Highland Food: "Highlandmen are not Nice of their Diet."

A cartoon by Cham that appeared in the 5th December 1845 edition of the Charivari magazine. One in a series of Monsieur Trottman visits Scotland cartoons. Here he comments on the Highland diet which is dominated by dairy  - milk in fact. A 'nourrice' is a wet nurse.

A cartoon by Cham that appeared in the 5th December 1845 edition of the Charivari magazine. One in a series of Monsieur Trottman visits Scotland cartoons. Here he comments on the Highland diet which is dominated by dairy - milk in fact. A 'nourrice' is a wet nurse.

No visitor to the Highlands left without some comment on the food they found their. Some of these comments conflict, and some are just a little perplexing. For example, MacCulloch asserts that fish was not eaten in the Highlands: "Even in summer I have entered the Highland cottages hundreds of times without finding fish, either in the act of eating or in possession." Pennant supports this by stating that "there are a few, a very few of the natives who possess a boat and nets."Yet MacCulloch also asserts that "no one need live worse than I have lived in Sutherland on boiled salmon and oat cakes, and on nothing but boiled salmon and oarcakes for weeks, at breakfast, dinner and supper." Whether this diet was provided for him wherever he went, or what he caught for himself is not clear, but he insists that the locals were not allowed to fish for salmon or trout,by their proprietors, nor use their lochs - even those the owners "never saw, and probably never will." 

Penant asserts that when the crops fail, the peasants "prowl like other animals along the shores to pick up limpets and their shellfish, the casual repast of hundreds during part of the year in these unhappy islands." On William Daniell's aquatint of the Kyle of Tongue and Ben Loyal, people can be seen gathering shellfood on the vast expanse of sand that is revealed there at low tide.

What is for sure is that the diet in the Highlands was very limited. "Oh dear!" wrote Keats to Fanny in 1818. "I must soon be contented with an acre or two of oaten cake, a hogshead of milk and a Cloathes basket of eggs morning, noon and night when I get among the Highlanders." In the far north you would be lucky to be offered eggs. Milk really was the staple diet: it was what travellers were offered wherever they went (for the Highland population was noted for its generosity) - Pococke at Ben Klibreck, for example (page 59 in my book), whilst Pennant asserted that "kindreds and hospitality possess the people of these parts. We scarce passed a farm but the good woman long before our approach, sallied out and stood on the roadside, holding out to us a bowl of milk or whey."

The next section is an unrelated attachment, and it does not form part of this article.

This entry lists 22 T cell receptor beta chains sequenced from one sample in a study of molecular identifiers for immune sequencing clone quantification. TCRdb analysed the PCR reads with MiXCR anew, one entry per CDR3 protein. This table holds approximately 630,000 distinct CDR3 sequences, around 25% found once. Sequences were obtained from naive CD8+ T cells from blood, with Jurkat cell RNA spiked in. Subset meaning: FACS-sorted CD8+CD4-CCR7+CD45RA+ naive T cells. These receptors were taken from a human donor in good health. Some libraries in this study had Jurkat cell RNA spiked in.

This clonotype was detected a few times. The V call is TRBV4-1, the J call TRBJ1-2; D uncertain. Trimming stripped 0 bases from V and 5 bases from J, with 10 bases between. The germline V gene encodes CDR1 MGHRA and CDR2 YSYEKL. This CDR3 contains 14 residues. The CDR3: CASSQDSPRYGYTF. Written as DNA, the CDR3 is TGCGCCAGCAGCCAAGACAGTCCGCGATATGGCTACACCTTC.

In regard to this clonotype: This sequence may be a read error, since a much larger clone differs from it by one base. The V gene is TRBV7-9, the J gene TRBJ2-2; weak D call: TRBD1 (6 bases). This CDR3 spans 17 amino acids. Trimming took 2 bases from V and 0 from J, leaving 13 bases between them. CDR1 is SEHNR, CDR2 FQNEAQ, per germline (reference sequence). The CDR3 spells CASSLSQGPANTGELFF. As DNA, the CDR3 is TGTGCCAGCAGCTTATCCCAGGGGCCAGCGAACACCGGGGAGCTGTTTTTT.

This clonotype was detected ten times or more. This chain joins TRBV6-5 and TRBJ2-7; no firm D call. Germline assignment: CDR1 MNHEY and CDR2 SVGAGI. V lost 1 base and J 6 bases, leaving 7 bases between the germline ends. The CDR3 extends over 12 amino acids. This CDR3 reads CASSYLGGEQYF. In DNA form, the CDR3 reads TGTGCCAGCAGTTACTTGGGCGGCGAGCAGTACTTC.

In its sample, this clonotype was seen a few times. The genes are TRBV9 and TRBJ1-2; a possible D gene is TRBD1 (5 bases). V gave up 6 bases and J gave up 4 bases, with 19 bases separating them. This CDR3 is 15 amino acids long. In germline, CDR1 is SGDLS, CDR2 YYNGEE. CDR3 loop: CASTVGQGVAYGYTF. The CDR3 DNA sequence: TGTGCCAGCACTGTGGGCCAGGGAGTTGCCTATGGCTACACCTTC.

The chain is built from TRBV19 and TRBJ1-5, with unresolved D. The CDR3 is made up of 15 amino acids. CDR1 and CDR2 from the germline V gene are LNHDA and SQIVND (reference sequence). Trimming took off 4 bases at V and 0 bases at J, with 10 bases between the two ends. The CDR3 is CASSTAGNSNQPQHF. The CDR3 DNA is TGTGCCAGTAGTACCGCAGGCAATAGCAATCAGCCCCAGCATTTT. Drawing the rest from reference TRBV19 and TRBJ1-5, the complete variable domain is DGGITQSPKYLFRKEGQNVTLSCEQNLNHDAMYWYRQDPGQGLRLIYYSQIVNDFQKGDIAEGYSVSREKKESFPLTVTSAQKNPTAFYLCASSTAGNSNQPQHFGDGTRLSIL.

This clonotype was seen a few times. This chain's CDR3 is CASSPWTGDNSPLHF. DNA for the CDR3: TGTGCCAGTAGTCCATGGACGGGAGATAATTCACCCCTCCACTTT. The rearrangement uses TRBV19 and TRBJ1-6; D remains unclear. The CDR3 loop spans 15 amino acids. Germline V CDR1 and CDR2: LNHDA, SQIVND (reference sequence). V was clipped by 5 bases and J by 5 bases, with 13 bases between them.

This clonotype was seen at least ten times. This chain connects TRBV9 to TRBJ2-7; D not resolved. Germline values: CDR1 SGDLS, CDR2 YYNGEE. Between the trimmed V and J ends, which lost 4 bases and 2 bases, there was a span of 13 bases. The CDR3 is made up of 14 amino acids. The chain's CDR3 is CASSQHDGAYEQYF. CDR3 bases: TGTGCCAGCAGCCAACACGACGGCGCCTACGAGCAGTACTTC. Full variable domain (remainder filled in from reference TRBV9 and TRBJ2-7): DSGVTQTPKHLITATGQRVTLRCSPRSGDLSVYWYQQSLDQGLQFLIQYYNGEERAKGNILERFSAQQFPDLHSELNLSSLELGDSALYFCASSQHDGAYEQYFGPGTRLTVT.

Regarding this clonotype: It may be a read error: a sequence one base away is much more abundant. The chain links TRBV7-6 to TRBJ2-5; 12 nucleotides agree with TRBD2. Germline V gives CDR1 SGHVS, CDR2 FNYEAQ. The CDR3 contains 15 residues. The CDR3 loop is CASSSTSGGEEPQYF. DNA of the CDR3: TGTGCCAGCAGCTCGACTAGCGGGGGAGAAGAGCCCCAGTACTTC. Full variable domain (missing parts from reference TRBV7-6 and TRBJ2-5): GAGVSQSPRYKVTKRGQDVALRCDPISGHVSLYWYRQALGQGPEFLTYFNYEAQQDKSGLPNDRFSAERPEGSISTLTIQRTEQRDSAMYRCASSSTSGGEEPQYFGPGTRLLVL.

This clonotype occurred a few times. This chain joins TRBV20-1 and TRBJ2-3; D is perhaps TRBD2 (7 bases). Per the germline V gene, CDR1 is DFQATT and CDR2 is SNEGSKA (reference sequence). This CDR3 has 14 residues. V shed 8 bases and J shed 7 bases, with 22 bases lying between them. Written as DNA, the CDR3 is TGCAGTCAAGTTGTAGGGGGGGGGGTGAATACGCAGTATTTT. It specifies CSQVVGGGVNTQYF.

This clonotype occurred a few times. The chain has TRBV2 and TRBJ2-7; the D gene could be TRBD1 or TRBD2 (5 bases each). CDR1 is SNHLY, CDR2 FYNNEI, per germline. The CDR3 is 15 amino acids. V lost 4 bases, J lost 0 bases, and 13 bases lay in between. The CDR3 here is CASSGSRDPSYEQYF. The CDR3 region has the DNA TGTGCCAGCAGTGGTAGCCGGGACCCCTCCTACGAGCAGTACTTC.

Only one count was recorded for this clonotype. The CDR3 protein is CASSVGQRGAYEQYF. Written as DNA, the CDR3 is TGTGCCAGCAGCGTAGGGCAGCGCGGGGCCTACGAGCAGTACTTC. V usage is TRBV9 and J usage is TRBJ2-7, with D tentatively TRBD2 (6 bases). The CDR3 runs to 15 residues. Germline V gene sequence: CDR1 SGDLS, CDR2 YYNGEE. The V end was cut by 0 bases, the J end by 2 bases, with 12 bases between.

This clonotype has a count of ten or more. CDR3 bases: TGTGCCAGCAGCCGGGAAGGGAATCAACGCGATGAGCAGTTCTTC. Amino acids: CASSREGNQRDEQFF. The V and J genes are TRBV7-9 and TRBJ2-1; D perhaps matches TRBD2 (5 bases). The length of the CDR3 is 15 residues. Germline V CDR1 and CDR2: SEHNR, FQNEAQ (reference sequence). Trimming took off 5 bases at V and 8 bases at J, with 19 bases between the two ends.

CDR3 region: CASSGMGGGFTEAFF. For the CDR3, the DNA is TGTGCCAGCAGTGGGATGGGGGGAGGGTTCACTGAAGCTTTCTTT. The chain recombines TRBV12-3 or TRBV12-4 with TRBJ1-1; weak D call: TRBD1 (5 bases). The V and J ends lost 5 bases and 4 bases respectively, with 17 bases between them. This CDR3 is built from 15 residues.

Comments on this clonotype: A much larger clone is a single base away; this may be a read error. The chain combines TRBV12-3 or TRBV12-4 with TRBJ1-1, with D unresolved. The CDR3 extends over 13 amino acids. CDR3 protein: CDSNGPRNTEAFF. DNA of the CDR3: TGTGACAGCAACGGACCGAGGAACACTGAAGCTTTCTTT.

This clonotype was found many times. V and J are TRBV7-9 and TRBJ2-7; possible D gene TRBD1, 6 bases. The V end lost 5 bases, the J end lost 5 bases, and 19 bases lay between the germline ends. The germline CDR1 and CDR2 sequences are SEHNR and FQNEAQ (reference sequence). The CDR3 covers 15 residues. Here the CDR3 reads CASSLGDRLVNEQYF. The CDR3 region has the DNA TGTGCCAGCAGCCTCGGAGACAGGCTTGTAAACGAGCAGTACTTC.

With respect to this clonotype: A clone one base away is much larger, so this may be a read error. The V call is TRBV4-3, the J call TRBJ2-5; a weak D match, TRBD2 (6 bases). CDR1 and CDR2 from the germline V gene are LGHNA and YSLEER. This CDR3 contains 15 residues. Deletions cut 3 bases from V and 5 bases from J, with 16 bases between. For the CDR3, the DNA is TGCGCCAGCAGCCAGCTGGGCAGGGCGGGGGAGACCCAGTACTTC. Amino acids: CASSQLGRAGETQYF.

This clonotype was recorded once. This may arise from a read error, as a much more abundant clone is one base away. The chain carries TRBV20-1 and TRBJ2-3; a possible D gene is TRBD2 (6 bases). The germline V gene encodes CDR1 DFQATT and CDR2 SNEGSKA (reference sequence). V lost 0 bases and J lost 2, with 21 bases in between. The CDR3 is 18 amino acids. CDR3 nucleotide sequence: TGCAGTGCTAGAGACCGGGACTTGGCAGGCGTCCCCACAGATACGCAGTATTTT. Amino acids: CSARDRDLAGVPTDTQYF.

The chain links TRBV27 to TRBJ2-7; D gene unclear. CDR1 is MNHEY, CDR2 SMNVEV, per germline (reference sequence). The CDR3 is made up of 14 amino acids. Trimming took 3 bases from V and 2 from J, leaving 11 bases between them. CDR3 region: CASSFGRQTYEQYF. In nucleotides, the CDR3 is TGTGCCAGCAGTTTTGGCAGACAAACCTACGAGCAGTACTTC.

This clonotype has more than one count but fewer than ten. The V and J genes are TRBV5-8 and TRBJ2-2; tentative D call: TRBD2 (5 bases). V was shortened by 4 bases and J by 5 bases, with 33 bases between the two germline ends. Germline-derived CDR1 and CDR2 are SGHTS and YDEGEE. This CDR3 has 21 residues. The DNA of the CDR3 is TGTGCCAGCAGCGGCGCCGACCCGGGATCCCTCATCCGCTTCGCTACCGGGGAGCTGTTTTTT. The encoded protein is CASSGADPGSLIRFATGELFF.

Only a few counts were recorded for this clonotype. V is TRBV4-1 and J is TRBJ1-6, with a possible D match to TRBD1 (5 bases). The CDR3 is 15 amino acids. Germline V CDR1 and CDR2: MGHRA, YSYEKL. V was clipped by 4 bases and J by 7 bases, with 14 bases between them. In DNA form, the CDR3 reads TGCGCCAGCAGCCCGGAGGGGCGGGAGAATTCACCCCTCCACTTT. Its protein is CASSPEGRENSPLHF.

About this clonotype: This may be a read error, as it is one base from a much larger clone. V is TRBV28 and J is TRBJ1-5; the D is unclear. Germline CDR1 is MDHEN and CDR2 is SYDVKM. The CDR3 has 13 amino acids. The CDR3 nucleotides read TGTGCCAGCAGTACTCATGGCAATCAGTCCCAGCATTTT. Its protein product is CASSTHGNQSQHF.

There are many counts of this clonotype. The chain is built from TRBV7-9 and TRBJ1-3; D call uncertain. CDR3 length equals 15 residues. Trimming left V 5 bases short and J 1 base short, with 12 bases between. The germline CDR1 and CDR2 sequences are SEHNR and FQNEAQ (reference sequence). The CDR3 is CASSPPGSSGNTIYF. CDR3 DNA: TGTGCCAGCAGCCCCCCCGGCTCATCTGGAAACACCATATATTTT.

A French print published in 1872 remarking on the generosity of Highland hospitality.

A French print published in 1872 remarking on the generosity of Highland hospitality.

"The Highland Breakfast." After a painting by John Phillip.

An imaginative French image of the Highland milkmaid.

An imaginative French image of the Highland milkmaid.

For his two images of the Highland Breakfast, Sir Edwin Landseer seems to suggest that the food was shared between man and beast...

Cheese was sometimes available, but not always to be recommended. James Hogg related how on Lewis, with his friend Malcolm, they settled down to eat some biscuits and cheese, but found neither had a knife with them. One was needed as "we found it impossible to get one bite of our cheese.Malcolm was despatched to a shealing , which was rather a covered cave, to borrow one. The inmates willingly sent the only one that they had, which was a piece of an old kelp-hook fixed in a deer's horn. This, instead of cutting our cheese, not withstanding out utmost efforts, did not make the smallest impression. Malcolm was again despatched to a rivulet at a considerable distance, and came back carrying two large stones. On one of these we laid the cheese, Malcolm sitting on his knees held it with one hand, damning them both most heartily; whilst I with the other stone struck with all my force on the back of the knife. By these rude means we at length got it hacked into irregular pieces, and having allayed our hunger, and thirst too...we returned the knife, and proceeded on our journey."

In Macnab's cottage Faujus de Saint Fond was struck by the "religious solemnity" of the ritual as a small girl handed round a bowl of milk, followed by oatcakes, butter and whisky to the guests (page 147 in my book). 

Bread, on the other hand was scarce. Keats fell upon a bit "like a sparrow" when he found some - "I cannot manage the cursed oatcake." The scarcity of bread was put down to the lack of yeast by the Penny Magazine, there being no breweries in the north.